Lung cancer is the leading cause of cancer death in the United States and worldwide, in large part due to our inability to intercept the disease before it progresses to an advanced stage. To address this problem, we have assembled a multidisciplinary Dream Team that brings together the diverse and unique expertise needed to transform lung cancer interception and prevention. Our collaborative team unites scientists and clinicians from many fields of lung cancer research, from prevention through early detection and treatment. Together, we will use state-of-the-art technologies, many developed within our team, to understand genetics, immunology, radiological imaging, and treatment response, of patients who show evidence of abnormal lung tissue that puts them at high risk of developing lung cancer.
Our team has organized unique groups of patient populations with signs of lung cancer risk and has assembled a collection of blood and tissue specimens from these patients. With our innovative technologies and unique patient populations, our research team will seek to understand how early lung cancer develops and will test methods to block this development, using three complementary approaches:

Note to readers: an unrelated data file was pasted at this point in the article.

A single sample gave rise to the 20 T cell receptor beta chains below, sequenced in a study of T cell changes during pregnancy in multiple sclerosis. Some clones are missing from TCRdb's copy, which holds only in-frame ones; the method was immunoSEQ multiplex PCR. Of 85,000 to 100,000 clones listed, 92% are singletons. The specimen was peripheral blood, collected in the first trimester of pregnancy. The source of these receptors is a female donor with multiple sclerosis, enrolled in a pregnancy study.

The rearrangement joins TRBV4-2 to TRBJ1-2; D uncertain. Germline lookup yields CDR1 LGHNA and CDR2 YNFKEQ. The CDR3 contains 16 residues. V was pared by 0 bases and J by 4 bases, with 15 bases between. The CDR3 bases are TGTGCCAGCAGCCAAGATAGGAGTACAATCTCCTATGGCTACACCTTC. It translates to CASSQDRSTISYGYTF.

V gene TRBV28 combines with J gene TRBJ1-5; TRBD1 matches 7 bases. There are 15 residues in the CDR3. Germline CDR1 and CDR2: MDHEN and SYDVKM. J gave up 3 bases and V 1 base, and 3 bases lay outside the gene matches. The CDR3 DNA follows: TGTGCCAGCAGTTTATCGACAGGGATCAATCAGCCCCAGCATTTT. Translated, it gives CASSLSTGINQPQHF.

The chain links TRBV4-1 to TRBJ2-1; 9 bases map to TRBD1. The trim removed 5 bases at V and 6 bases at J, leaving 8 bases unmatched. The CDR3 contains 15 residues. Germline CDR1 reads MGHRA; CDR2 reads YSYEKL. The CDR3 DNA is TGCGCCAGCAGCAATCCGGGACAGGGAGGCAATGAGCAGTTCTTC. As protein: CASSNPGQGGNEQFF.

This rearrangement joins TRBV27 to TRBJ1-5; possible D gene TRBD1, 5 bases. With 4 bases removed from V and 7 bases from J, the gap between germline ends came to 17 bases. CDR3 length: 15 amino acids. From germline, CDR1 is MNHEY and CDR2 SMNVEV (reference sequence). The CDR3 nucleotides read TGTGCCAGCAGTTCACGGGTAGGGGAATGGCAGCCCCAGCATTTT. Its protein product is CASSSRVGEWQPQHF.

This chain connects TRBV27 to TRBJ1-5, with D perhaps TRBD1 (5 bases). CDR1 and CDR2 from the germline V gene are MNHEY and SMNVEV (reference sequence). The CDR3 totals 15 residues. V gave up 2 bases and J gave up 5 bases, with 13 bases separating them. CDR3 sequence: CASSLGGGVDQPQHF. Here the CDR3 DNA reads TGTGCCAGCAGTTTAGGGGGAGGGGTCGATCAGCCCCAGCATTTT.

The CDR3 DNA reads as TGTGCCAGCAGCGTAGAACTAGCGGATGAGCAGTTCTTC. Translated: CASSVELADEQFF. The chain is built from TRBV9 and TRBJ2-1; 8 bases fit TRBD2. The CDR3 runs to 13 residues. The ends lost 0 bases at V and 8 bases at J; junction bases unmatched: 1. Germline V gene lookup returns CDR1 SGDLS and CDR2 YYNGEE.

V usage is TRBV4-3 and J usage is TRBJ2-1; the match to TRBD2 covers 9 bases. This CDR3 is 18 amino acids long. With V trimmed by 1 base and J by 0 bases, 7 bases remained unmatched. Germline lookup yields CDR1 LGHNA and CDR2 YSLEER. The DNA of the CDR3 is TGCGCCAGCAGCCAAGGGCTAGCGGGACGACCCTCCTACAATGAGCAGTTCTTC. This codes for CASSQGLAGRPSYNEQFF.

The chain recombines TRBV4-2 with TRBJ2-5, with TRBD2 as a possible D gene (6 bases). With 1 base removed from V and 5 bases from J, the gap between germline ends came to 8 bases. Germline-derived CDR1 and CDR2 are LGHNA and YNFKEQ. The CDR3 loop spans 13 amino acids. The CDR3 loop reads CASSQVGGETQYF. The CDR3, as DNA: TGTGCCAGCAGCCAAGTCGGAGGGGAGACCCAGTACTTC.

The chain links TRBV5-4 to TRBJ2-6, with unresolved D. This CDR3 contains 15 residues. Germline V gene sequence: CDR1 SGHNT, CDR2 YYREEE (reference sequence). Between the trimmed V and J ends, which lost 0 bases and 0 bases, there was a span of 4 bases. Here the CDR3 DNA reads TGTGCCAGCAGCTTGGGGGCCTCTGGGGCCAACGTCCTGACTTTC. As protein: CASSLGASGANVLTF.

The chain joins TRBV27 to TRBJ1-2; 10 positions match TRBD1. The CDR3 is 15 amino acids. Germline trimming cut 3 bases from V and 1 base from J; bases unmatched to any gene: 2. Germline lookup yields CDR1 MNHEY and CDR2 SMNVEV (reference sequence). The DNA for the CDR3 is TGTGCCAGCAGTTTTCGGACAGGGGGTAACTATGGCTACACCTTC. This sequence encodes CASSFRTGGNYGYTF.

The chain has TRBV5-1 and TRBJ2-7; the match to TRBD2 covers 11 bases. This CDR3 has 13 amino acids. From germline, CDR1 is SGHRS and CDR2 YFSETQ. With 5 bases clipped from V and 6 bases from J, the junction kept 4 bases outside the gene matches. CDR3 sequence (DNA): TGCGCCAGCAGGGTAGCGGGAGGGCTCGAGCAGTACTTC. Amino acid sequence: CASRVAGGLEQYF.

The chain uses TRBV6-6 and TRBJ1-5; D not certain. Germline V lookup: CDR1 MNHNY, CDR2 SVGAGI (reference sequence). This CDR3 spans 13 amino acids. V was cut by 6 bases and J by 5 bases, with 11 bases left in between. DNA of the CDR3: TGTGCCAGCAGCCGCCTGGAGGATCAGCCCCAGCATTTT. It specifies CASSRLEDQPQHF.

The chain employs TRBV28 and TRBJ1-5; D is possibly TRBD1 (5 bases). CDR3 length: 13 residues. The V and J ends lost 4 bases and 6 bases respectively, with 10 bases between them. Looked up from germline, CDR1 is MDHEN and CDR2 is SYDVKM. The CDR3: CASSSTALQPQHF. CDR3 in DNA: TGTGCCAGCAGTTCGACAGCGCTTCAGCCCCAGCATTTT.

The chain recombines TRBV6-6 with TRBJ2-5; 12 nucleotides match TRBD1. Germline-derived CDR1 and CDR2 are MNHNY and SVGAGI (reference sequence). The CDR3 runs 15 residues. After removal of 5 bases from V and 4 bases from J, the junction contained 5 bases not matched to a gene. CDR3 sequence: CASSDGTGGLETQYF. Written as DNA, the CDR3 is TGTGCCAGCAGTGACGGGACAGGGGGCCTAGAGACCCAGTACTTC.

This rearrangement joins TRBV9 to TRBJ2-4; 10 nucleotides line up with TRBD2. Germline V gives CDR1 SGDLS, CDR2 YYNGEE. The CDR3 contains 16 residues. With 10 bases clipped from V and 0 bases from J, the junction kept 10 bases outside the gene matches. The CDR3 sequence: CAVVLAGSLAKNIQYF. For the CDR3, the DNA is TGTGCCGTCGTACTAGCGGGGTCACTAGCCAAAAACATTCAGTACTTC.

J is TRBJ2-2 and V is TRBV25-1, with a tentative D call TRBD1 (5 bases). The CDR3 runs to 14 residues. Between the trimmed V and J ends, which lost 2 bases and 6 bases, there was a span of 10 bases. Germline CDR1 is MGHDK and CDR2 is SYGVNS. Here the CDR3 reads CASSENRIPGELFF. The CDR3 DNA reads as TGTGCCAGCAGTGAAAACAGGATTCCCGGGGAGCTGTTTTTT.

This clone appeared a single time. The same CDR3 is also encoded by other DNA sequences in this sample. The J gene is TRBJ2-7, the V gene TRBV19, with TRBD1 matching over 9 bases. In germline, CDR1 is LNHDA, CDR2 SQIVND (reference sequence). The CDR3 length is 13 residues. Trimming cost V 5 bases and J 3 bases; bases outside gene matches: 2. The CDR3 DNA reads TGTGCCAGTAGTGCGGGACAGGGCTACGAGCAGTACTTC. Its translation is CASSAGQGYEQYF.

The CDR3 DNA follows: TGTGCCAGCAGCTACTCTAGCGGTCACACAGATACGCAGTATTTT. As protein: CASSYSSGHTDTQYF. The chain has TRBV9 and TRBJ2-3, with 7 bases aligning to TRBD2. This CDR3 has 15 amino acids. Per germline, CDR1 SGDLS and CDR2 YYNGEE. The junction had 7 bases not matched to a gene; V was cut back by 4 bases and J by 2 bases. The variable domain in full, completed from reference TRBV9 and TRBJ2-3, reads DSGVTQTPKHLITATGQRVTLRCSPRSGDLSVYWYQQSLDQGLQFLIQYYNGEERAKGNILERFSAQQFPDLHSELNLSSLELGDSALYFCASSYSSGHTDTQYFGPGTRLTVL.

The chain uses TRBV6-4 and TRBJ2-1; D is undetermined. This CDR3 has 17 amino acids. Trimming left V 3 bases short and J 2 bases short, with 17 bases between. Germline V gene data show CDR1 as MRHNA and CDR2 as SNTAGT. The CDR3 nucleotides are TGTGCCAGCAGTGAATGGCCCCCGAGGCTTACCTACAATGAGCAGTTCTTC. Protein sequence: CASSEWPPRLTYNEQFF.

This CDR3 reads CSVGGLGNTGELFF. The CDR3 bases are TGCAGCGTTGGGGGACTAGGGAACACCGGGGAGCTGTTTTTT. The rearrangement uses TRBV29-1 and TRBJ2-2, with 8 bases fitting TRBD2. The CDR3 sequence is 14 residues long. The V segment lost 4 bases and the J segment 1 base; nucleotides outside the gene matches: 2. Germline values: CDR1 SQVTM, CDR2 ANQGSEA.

First, we will create a molecular atlas of pre-cancer of the lung. These studies will identify which types of precancerous lung tissue require aggressive treatment and which treatments will block the development of these abnormal lesions to invasive lung cancer.
Second, we will develop two diagnostic tools that can be directly applied in the clinic for simple, yet accurate, detection of early lung cancer: 1) Nasal swabs, blood samples and radiological imaging to confirm whether lung abnormalities found on chest imaging are lung cancer or benign lung disease. This is an urgent need, because although the number of lung abnormalities detected is increasing, the majority of these events do not represent lung cancer; therefore, this diagnostic will ensure that patients without lung cancer will avoid unnecessary and invasive testing procedures. 2) Blood tests that can identify patients at the earliest stages of lung cancer recurrence thus enabling their timely and effective intervention with therapies such as those that boost the immune system.
Third, we will develop tests to identify which individuals are most likely to benefit from a number of treatment strategies to intercept lung cancer, including emerging immunotherapies. The insights gained from our research will enable the medical, research and patient communities to make major strides in their attempts to thwart lung cancer before it occurs. Ultimately, we aspire to make it possible for every person at risk for lung cancer to have a personalized interception approach.
Julie Brahmner, MD, Sidney Kimmel Comprehensive Cancer Center at Johns Hopkins
Sanjiv “Sam” Gambhir, MD, PhD, Stanford University
Matthew Meyerson, MD, PhD, Harvard University and Dana-Farber Cancer Center
Charles Swanton, MBBS, Francis Crick Institute and Cancer Research UK